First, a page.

The corporate world is well-known by many as a “battleground” where firms compete for market power, higher profits and better public opinion.The search for the competitive edge has led companies to specialize and improve every aspect of their organizations, striving for differentiation in every front.As ideas start to run out and specialization reaches sky-high levels, firms are starting to realise that there is one area in particular that has both much room for improvement and the capability of providing the advantage they look for: the consumer approach.This phenomena is not only embraced by firms simply because they enjoy helping the community. Even though consumers benefit from it, these measures also allow firms to increase their profits. In fact, the consumer service has improved a lot over the years and the saying “The client is always right” has gained special attention from companies. Ever since trades started to occur, the idea of a consumer and a producer being two separate identities only linked by the currency exchanged has been rooted in our minds. However, as stated, firms are now shifting their focus towards the people who are the reason why they exist in the first place. More and more, organizations are trying to end this notion of separation and starting to approach customers with the goal of breaking barriers and gaining trust.One way to do so lies in customization. The development of the trend where buyers customize their own product according to their tastes and preferences has increasingly brought gains for firms. On the one hand, consumers become emotionally attached to the products as they feel like, by being responsible for part of the creative process, the resulting product becomes part of themselves, boosting positivity towards the merchandise and the brand. On the other hand, firms also have the opportunity to receive massive feedback about consumer taste, transforming the otherwise “passive customer” into an “active customer”, transforming the whole decision process – a win-win situation one could say.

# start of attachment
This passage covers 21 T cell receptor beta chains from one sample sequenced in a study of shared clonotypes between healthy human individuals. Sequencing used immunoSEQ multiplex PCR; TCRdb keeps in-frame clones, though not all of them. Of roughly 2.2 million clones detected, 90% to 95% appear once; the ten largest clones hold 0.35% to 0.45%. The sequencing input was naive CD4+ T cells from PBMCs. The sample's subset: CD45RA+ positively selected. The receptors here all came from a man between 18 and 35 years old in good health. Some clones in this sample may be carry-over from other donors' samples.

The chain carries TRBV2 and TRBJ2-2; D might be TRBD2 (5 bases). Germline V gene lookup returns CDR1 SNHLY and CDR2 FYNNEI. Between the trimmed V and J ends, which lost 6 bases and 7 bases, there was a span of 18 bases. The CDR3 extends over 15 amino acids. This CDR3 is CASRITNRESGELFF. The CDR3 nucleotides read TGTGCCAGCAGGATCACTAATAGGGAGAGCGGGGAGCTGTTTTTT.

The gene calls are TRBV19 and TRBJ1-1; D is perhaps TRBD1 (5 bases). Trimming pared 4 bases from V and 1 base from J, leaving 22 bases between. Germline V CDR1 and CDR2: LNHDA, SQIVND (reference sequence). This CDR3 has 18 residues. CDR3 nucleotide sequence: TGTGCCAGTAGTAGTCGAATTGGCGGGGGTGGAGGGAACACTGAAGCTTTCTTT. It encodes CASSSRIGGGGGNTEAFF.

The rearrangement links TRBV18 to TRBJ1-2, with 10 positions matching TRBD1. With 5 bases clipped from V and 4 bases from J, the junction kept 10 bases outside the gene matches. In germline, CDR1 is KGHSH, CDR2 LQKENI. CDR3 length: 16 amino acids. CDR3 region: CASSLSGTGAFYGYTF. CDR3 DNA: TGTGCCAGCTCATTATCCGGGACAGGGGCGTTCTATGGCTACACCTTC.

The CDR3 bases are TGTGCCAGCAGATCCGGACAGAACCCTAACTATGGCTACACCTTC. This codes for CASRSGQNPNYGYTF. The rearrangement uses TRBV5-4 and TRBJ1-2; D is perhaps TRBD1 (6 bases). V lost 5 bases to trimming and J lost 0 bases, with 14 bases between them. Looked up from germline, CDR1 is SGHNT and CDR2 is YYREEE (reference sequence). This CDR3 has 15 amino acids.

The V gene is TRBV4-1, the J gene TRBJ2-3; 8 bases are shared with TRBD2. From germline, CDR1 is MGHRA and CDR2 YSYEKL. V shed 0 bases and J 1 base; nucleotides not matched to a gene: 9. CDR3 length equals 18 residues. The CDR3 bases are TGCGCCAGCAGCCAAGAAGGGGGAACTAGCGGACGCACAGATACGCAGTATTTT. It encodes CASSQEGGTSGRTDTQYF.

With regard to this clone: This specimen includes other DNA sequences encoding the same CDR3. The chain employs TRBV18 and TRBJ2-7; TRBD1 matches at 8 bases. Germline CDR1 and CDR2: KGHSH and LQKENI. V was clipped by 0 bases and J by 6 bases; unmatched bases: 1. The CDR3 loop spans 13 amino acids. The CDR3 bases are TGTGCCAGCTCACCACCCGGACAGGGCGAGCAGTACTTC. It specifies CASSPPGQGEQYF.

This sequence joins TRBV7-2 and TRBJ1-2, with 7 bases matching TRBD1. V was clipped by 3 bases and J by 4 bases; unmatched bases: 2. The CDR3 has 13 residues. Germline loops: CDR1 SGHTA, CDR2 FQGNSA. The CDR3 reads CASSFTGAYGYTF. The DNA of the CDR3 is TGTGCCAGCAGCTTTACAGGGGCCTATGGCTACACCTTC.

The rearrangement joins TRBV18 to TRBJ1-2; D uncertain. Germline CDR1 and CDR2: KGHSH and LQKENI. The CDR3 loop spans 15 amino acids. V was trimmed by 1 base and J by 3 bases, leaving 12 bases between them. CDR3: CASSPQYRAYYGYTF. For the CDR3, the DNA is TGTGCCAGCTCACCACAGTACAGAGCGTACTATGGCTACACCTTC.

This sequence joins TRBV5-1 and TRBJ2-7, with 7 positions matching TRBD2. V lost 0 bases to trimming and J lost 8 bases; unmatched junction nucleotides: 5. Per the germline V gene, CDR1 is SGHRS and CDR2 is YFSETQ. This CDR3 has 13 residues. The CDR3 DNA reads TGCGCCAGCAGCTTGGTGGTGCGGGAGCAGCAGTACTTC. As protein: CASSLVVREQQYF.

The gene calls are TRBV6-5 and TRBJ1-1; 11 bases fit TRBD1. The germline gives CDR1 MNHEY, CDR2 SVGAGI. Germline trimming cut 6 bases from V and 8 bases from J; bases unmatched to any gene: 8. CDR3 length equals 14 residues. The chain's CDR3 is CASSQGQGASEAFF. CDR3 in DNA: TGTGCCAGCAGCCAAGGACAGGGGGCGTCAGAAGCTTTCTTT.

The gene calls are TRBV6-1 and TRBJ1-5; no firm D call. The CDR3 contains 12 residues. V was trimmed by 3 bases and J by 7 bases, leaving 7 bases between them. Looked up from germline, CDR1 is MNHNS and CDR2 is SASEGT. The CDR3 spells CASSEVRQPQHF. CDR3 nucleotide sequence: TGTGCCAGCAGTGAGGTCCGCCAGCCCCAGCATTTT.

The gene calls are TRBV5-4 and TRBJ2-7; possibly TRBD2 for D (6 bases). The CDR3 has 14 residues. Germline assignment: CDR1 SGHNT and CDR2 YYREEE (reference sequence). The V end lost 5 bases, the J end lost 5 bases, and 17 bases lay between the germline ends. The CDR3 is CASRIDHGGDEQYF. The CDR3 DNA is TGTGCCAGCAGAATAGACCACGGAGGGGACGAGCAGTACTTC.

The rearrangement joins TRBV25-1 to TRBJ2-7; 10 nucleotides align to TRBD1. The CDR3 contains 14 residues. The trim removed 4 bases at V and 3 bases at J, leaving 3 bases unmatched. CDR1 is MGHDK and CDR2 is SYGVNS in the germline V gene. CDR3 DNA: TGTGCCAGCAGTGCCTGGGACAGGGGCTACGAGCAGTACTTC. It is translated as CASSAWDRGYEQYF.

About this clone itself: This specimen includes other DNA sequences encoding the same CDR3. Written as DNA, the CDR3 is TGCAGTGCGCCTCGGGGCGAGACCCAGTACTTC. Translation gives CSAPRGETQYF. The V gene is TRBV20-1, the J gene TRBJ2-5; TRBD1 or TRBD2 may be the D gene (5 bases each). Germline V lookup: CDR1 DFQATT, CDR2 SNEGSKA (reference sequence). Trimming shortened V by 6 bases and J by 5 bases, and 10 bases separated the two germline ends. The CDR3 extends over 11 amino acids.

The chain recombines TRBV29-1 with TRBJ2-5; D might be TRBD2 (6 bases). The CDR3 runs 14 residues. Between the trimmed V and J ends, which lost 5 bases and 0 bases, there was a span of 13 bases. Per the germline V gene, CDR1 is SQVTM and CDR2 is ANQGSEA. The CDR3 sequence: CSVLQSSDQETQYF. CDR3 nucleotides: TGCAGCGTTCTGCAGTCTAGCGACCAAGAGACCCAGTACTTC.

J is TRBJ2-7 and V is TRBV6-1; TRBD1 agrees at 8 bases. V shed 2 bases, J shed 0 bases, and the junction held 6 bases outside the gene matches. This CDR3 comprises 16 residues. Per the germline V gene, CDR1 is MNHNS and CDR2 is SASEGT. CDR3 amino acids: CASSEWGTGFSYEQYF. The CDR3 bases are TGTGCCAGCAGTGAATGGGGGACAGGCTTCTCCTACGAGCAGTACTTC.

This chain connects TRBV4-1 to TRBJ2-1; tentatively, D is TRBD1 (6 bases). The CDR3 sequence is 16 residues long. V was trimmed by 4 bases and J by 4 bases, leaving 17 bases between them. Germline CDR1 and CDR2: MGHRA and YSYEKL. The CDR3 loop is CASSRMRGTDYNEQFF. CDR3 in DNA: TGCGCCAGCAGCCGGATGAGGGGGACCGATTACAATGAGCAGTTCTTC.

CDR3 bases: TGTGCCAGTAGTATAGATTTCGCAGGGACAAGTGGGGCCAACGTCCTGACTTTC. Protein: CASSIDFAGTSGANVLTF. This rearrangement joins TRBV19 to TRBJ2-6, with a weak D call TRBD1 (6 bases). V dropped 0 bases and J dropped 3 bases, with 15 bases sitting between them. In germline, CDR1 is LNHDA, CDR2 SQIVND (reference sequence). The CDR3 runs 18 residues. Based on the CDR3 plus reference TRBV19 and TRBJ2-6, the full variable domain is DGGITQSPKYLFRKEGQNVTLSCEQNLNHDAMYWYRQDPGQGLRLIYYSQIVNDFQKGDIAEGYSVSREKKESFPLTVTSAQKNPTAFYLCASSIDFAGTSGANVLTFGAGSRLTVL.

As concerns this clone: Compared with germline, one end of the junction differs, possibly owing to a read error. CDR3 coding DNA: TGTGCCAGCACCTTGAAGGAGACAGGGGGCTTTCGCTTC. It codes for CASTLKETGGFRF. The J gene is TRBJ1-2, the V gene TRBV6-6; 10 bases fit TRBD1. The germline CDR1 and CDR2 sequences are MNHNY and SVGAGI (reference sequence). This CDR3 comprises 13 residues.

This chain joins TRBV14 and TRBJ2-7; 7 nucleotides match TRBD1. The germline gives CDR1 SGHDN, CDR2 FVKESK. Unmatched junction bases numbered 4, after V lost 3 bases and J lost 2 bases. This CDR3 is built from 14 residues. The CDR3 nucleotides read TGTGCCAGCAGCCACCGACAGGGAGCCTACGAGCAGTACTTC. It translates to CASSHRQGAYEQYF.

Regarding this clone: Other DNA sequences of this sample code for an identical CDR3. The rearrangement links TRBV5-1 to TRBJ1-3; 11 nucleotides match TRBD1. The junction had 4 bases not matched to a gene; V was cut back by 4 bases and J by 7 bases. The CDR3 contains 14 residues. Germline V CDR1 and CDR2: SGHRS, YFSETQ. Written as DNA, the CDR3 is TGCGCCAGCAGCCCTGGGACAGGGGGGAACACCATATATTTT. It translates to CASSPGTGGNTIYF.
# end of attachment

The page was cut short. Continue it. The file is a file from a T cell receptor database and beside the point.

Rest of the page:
The head of the Center for International Manufacturing at the University of Cambridge, Jagjit Singh Srai, even said that he believed most major companies would have customization operations in place within the next 5 years.